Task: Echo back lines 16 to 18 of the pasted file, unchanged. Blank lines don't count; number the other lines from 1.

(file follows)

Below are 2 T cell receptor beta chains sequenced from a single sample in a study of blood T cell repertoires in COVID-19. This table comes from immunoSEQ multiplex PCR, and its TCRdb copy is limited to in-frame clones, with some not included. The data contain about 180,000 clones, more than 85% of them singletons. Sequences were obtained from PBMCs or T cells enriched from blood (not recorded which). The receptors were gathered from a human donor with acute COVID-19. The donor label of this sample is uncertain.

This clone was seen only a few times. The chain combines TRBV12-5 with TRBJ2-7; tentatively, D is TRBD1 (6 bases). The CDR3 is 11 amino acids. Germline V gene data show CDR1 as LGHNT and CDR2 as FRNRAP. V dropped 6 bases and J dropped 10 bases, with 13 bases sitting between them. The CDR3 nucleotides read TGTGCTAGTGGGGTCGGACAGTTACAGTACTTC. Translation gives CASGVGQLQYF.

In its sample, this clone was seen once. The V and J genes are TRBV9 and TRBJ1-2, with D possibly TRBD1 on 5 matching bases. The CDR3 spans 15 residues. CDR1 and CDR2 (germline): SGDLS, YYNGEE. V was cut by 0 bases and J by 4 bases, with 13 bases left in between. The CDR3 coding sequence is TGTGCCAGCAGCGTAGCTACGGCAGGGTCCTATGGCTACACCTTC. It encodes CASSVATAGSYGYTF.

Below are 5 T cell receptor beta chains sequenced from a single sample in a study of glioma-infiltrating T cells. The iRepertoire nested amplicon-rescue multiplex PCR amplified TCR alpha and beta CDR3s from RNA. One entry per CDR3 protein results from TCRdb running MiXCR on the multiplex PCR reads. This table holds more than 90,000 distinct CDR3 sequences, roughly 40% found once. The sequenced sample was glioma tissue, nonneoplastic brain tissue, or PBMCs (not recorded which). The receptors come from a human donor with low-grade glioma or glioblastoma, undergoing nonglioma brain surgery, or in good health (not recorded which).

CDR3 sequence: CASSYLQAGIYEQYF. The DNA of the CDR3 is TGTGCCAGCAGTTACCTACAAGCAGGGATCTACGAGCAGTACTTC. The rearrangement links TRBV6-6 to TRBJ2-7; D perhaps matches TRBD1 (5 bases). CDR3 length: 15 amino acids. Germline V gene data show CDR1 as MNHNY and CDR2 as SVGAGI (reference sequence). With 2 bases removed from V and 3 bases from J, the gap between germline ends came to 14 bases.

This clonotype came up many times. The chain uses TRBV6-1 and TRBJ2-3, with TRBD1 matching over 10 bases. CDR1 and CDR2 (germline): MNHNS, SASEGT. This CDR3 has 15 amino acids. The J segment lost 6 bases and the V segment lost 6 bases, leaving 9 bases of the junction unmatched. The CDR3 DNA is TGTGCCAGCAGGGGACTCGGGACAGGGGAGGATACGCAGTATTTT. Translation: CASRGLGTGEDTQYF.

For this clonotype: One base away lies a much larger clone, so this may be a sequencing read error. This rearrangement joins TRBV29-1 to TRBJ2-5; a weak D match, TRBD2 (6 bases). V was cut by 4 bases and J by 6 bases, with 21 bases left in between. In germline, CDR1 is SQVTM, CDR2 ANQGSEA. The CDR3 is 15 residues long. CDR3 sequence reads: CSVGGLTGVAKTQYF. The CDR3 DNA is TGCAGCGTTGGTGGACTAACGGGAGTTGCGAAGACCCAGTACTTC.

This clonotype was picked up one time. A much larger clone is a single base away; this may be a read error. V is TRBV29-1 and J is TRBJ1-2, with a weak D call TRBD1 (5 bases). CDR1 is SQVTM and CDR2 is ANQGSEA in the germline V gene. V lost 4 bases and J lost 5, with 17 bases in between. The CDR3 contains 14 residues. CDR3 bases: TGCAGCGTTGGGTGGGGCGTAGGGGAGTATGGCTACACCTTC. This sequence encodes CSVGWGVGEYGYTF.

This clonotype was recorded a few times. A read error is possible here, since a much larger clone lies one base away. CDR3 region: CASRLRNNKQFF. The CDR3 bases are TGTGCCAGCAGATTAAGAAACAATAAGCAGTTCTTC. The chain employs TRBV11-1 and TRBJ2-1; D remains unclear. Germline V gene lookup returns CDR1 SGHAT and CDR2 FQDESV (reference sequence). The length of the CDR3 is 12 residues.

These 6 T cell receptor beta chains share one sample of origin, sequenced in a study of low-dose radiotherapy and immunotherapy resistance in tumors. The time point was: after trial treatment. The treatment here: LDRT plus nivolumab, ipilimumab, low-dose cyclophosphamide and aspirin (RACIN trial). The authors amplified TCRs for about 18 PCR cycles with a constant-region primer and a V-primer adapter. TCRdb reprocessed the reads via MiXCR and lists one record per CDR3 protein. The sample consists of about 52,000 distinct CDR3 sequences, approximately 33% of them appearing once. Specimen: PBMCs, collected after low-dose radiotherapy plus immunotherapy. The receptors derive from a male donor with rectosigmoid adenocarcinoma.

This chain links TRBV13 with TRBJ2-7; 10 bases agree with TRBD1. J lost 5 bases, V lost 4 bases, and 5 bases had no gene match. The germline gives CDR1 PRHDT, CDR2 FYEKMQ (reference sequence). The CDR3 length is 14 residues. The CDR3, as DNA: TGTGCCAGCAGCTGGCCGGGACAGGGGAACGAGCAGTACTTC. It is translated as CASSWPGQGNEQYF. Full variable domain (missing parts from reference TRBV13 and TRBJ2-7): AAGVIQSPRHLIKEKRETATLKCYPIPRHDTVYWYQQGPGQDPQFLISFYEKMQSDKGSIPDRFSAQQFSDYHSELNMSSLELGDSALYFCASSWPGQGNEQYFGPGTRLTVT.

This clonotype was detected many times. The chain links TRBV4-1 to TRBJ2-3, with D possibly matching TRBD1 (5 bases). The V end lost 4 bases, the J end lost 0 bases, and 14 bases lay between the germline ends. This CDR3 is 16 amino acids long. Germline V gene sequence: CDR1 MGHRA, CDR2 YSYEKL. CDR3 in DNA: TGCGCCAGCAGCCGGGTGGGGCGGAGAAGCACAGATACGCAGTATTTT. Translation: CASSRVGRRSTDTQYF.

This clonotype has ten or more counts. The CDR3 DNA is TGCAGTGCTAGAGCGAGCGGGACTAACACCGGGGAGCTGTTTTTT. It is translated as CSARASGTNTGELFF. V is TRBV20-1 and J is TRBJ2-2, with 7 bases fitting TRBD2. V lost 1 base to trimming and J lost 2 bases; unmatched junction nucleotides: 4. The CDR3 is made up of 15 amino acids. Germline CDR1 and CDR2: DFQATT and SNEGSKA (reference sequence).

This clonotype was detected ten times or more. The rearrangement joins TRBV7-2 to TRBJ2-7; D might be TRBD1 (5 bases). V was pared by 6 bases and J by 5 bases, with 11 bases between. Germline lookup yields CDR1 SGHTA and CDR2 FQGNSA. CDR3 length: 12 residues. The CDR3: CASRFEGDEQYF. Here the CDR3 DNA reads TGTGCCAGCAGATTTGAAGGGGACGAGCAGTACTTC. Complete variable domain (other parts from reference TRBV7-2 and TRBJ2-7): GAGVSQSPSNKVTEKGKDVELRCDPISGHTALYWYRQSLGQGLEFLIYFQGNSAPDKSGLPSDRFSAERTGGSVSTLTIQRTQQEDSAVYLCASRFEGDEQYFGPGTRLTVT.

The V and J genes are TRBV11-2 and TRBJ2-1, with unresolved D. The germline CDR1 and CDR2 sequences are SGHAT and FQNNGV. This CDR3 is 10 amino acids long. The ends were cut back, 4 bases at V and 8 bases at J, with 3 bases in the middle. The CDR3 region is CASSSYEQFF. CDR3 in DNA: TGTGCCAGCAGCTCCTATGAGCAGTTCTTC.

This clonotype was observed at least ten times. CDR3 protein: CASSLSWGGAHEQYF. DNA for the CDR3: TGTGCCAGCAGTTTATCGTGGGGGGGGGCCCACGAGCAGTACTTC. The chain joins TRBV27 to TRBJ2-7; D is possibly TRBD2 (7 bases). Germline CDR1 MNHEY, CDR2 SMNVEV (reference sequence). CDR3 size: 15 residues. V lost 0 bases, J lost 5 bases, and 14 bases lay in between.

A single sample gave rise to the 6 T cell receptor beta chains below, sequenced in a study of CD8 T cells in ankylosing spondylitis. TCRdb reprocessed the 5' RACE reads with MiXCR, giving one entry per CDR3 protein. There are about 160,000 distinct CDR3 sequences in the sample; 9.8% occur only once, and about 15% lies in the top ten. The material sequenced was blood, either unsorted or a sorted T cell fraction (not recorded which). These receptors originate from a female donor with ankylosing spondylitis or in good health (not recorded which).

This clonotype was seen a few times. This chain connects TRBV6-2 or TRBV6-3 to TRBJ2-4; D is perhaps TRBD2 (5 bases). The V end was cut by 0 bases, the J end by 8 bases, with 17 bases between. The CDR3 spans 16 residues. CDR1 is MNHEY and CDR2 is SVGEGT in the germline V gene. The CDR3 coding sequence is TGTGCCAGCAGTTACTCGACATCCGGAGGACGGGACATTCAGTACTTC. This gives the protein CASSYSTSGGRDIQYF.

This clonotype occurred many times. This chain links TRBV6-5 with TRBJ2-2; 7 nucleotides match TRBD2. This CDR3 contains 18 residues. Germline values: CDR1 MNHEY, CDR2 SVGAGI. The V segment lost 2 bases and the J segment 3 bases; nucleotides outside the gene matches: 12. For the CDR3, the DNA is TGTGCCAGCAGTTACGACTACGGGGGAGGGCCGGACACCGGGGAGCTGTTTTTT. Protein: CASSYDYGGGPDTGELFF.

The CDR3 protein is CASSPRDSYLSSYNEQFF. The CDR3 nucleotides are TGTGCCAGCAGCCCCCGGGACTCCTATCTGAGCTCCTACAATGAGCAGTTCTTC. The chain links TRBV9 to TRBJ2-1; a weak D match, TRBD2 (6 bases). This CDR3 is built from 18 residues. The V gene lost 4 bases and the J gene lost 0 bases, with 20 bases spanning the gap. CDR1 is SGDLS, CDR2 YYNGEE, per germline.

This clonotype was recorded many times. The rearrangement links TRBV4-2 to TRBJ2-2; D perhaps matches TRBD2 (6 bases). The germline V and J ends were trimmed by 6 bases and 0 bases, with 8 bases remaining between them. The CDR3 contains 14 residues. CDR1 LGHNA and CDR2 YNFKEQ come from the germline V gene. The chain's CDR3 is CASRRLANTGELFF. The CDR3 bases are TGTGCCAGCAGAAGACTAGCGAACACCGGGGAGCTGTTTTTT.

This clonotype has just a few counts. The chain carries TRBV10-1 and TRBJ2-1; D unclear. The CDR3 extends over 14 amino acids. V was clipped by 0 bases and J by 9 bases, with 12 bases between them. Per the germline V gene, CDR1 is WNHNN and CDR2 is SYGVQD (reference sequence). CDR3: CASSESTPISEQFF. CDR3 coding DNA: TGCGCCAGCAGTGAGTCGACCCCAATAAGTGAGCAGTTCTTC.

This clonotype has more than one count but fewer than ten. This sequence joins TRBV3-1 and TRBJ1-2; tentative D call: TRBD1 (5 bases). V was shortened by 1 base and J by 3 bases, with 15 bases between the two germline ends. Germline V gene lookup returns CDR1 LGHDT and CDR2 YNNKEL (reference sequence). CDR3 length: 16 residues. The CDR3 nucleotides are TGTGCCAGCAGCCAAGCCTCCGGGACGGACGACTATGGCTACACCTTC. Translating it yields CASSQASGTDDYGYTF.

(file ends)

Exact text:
This clonotype was observed at least ten times. CDR3 protein: CASSLSWGGAHEQYF. DNA for the CDR3: TGTGCCAGCAGTTTATCGTGGGGGGGGGCCCACGAGCAGTACTTC. The chain joins TRBV27 to TRBJ2-7; D is possibly TRBD2 (7 bases). Germline CDR1 MNHEY, CDR2 SMNVEV (reference sequence). CDR3 size: 15 residues. V lost 0 bases, J lost 5 bases, and 14 bases lay in between.

A single sample gave rise to the 6 T cell receptor beta chains below, sequenced in a study of CD8 T cells in ankylosing spondylitis. TCRdb reprocessed the 5' RACE reads with MiXCR, giving one entry per CDR3 protein. There are about 160,000 distinct CDR3 sequences in the sample; 9.8% occur only once, and about 15% lies in the top ten. The material sequenced was blood, either unsorted or a sorted T cell fraction (not recorded which). These receptors originate from a female donor with ankylosing spondylitis or in good health (not recorded which).

This clonotype was seen a few times. This chain connects TRBV6-2 or TRBV6-3 to TRBJ2-4; D is perhaps TRBD2 (5 bases). The V end was cut by 0 bases, the J end by 8 bases, with 17 bases between. The CDR3 spans 16 residues. CDR1 is MNHEY and CDR2 is SVGEGT in the germline V gene. The CDR3 coding sequence is TGTGCCAGCAGTTACTCGACATCCGGAGGACGGGACATTCAGTACTTC. This gives the protein CASSYSTSGGRDIQYF.